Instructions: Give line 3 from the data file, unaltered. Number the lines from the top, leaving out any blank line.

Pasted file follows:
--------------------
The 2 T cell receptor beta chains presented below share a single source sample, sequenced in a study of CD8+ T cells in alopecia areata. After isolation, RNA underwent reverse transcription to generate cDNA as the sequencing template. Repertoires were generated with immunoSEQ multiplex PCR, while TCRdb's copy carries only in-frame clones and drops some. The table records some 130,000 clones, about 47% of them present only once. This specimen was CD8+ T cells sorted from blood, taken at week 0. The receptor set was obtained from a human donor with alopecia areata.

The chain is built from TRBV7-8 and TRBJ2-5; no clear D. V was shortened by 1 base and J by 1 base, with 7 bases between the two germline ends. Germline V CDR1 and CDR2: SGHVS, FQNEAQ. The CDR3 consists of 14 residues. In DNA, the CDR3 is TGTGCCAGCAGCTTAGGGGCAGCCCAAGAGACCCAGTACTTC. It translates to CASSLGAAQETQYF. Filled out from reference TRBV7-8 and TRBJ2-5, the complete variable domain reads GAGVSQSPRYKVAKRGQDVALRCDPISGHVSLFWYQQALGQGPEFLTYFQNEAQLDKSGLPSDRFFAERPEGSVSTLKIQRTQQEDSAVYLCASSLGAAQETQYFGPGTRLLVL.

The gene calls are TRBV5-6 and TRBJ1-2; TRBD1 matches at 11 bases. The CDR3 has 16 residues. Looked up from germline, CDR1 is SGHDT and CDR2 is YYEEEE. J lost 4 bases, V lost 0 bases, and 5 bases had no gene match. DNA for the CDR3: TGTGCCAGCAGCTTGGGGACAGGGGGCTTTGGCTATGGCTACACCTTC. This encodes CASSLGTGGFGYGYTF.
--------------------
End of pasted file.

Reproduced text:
The gene calls are TRBV5-6 and TRBJ1-2; TRBD1 matches at 11 bases. The CDR3 has 16 residues. Looked up from germline, CDR1 is SGHDT and CDR2 is YYEEEE. J lost 4 bases, V lost 0 bases, and 5 bases had no gene match. DNA for the CDR3: TGTGCCAGCAGCTTGGGGACAGGGGGCTTTGGCTATGGCTACACCTTC. This encodes CASSLGTGGFGYGYTF.